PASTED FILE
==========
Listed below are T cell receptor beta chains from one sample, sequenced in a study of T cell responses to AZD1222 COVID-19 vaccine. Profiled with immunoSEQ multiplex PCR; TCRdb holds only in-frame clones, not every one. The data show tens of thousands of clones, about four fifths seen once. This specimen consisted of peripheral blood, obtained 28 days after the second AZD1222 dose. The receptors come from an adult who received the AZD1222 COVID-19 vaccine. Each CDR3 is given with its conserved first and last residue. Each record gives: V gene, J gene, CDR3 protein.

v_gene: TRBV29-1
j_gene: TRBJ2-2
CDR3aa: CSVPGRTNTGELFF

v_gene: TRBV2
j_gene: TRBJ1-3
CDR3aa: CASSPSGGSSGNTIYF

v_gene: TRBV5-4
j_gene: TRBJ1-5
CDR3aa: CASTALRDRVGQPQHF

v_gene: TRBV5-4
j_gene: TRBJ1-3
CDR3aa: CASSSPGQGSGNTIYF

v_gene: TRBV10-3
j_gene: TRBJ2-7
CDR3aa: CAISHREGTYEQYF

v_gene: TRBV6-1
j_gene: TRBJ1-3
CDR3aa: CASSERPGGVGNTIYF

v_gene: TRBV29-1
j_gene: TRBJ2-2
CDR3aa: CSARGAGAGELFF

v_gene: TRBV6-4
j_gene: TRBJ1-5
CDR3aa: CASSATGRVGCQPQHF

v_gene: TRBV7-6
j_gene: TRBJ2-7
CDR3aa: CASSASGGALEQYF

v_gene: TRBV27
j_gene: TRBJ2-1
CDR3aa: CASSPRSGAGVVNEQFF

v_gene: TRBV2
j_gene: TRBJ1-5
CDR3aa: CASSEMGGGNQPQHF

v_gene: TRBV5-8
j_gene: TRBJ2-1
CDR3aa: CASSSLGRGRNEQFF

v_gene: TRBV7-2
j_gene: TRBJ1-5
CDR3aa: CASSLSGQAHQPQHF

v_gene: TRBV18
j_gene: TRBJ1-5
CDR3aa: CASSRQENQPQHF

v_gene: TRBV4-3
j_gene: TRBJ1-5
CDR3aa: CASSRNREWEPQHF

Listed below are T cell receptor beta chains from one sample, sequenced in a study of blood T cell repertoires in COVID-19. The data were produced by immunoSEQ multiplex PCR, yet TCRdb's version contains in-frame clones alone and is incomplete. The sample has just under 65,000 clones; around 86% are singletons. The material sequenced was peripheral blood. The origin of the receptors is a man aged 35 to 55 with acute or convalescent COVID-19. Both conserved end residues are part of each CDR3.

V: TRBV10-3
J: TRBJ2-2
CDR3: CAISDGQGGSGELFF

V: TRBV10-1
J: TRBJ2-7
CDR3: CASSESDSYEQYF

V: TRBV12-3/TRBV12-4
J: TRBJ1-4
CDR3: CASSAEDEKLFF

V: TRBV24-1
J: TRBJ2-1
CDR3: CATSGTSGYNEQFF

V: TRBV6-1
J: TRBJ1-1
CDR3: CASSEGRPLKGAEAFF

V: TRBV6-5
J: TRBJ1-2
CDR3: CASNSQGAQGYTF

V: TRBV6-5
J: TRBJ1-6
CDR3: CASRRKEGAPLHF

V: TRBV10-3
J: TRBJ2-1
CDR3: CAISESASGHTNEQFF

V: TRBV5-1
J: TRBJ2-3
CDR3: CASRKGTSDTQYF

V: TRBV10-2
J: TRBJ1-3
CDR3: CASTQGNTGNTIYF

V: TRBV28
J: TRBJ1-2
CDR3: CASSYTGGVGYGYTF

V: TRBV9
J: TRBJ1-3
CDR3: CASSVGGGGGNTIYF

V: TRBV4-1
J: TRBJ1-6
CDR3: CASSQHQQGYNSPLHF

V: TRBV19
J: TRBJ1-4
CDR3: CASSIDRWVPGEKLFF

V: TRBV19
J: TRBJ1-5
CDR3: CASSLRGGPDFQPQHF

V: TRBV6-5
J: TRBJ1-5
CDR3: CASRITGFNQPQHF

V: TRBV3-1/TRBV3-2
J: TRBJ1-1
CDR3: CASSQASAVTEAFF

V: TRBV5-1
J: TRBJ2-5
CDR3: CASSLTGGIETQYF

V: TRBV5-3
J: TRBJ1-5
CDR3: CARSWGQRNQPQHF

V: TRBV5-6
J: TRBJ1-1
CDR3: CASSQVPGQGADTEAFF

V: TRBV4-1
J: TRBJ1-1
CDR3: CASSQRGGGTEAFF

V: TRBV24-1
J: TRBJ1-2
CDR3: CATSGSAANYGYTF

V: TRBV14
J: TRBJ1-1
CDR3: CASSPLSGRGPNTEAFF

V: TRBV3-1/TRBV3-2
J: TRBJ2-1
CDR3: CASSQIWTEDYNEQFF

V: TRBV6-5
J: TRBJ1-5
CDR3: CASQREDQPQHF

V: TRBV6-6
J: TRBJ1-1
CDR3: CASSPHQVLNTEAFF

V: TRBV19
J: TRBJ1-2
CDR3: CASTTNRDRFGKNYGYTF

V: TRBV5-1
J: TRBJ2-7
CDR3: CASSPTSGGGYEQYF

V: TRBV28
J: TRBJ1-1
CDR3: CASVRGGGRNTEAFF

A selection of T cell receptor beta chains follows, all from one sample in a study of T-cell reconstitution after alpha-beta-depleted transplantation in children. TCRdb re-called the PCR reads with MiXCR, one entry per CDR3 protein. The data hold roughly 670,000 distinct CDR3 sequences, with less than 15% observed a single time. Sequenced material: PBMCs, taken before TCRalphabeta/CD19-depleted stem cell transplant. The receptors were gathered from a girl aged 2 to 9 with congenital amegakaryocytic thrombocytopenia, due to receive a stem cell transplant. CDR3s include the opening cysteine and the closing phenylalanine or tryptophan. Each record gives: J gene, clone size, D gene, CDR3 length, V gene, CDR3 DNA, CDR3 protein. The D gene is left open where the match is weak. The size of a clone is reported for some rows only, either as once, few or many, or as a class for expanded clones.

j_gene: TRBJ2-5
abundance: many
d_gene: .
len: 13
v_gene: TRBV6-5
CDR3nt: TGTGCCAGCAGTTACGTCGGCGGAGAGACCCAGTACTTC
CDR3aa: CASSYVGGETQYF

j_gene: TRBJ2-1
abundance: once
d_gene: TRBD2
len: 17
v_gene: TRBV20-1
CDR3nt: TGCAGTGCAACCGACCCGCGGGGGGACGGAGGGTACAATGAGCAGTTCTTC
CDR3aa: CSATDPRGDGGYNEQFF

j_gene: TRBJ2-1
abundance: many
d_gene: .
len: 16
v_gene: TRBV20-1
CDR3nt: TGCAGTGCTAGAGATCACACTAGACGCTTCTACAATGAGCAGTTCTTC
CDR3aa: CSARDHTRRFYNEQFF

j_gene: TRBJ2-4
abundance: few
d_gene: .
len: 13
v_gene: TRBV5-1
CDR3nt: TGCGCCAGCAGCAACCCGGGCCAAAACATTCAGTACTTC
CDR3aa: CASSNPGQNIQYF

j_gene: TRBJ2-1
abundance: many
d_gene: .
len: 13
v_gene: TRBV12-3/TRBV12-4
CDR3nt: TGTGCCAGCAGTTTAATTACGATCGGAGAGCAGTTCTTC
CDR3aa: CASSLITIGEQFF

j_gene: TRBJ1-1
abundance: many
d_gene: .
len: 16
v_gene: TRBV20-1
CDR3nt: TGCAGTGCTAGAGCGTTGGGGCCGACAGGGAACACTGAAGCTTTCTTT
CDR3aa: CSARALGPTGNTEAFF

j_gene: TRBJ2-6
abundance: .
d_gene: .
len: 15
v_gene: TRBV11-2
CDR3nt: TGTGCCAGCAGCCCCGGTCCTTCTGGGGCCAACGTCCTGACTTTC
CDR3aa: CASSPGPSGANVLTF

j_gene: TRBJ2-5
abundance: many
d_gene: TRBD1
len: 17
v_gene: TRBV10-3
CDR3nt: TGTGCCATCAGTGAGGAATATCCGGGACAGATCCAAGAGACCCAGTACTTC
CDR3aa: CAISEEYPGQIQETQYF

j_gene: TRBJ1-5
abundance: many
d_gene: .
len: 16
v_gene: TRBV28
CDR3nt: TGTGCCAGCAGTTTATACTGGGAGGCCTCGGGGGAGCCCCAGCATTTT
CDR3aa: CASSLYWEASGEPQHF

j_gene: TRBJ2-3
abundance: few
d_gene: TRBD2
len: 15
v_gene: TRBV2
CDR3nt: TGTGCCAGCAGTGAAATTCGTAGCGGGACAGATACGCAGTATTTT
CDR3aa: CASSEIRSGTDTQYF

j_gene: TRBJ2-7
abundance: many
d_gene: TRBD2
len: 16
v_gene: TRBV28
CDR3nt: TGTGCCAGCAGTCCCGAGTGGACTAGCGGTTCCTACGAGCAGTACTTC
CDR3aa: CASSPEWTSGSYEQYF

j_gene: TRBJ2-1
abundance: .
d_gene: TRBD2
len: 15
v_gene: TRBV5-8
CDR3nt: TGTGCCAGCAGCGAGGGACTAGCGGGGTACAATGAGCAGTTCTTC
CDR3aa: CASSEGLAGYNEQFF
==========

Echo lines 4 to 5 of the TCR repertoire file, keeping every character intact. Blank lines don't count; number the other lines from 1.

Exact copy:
CDR3aa: CSVPGRTNTGELFF

v_gene: TRBV2